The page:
A new book reflecting on the work of one of Scotland’s greatest thinkers was launched this week – featuring a chapter penned by a University of Aberdeen lecturer.
Town planning, open-minded education, preservation of buildings of historical worth and community gardens are central to modern society – and all were first visualised by Sir Patrick Geddes (1854-1932), one of the greatest forward thinkers in history.
On Wednesday (March 21) a pipe band processed from Victoria Hall in Ballater to Geddes' recently discovered birth-site as part of the launch of A Vigorous Instituation, a new collection of articles examining his enormous legacy.
Officially a biologist and botanist, Geddes also wrote scores of academic papers and treatises on history, arts, education and numerous other topics, drawing comparisons with Da Vinci in terms of his intensity of study. Admired by Darwin and Einstein, his progressive thinking laid the foundations for the sustainable development movement. However, despite an influence that extends across India, Israel, Japan and Europe, he remains better known outside his native country than in it.
The contributors to A Vigorous Institution include Aberdeen School of Law lecturer Anne-Michelle Slater, whose chapter focuses on the weeks that Geddes spent in Cowie, Kincardineshire in 1879, establishing a marine research station for the University of Aberdeen. She was encouraged to submit a chapter after meeting Geddes' granddaughter at a Stonehaven Heritage Society evening in 2005.
"I'd learnt about Patrick Geddes from visits to the Outlook Tower by Edinburgh Castle and staying in the Patrick Geddes Halls of Residence in Edinburgh during my teens," said Anne-Michelle, who specialises in planning and environmental law and runs the Sustainable Development and Law LLM programme at the University of Aberdeen.
"Geddes was pivotal in conserving the Old Town of Edinburgh by living there and encouraging others to do the same, and he was also influential in starting the town planning movement in Ireland.
"I'd been researching and publishing in the emerging area of marine spatial planning so when I discovered that Geddes had started a marine research station for the University of Aberdeen – the first in Britain - I had to investigate further."
The result is her chapter, the Light Before the Darkness, which refers to the summer Geddes spent at Cowie before being blinded during a trip to Mexico.
"The British Association for the Advancement of Science paid Geddes to go to Naples to ascertain what was required for a marine research station," explained Anne-Michelle.
"Later in 1879 he undertook a scientific exhibition to Mexico, where he lost his sight at the age of 25. It eventually returned, but he was never able to undertake the detailed microscope work again and so turned his interests to a wide range of other areas.
"My chapter considers the influences that the period at Cowie might have had on his future teaching, writing and beliefs."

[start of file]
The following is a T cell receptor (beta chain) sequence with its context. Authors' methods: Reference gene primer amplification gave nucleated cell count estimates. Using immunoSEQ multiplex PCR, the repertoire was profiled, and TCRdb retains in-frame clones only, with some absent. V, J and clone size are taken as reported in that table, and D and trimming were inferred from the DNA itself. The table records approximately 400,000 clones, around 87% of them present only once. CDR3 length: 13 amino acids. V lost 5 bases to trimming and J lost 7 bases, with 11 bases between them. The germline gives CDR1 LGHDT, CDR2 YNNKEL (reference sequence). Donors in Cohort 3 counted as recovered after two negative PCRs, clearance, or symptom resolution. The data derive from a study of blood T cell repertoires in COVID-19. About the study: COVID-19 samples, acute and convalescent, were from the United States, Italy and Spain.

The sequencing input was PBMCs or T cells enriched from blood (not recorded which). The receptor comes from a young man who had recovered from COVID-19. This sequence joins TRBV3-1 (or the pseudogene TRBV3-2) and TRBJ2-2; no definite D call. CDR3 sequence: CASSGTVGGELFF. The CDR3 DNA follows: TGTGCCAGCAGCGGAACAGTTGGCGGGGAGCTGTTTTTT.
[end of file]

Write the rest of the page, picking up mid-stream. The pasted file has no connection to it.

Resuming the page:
The inauguration of the Scottish Zoological Station took place on Thursday, August 7, 1879. The opening ceremony was conducted by Mr G.J Romanes, FRS who is quoted in a newspaper at the time as saying,
"…..that it might appear a curious fact that although they in Great Britain pride themselves on being the ruler of the waves, they nevertheless displayed so little curiosity in ascertaining what those waves have to teach us about their inhabitants. When they looked upon that building they must feel that it is a remarkable thing that it is the only building of its kind in Great Britain, for although there are several zoological stations, large and well equipped in several parts of Europe, this is the first that has been the reared in this country. They must consider it a credit to Aberdeen University that it should have taken the initiative in founding such an institution…. The sea teams with life, in from more varied and more interesting than those to be found on land……… There can be no doubt that such establishments will be instituted in other part of the country, and that Aberdeen University will in time be imitated in other parts of Great Britain, but the fact will always remain in history that Aberdeen University was the first to found an institution of this kind".
The research station was dismantled later in 1879 and reinstated in subsequent years on the Moray Firth and elsewhere in Scotland, including Oban.
"Patrick Geddes's ideas are more relevant than ever with the growing recognition of the benefit of theories like 'live local, act global'," added Anne-Michelle.
"The University of Aberdeen of the twenty first century has strengths in marine research and sustainable development, and has permanent marine research stations on the Moray Firth and at Newburgh. Patrick Geddes started the ball rolling and I hope this book, and my contribution to it, help highlight the huge legacy he left behind."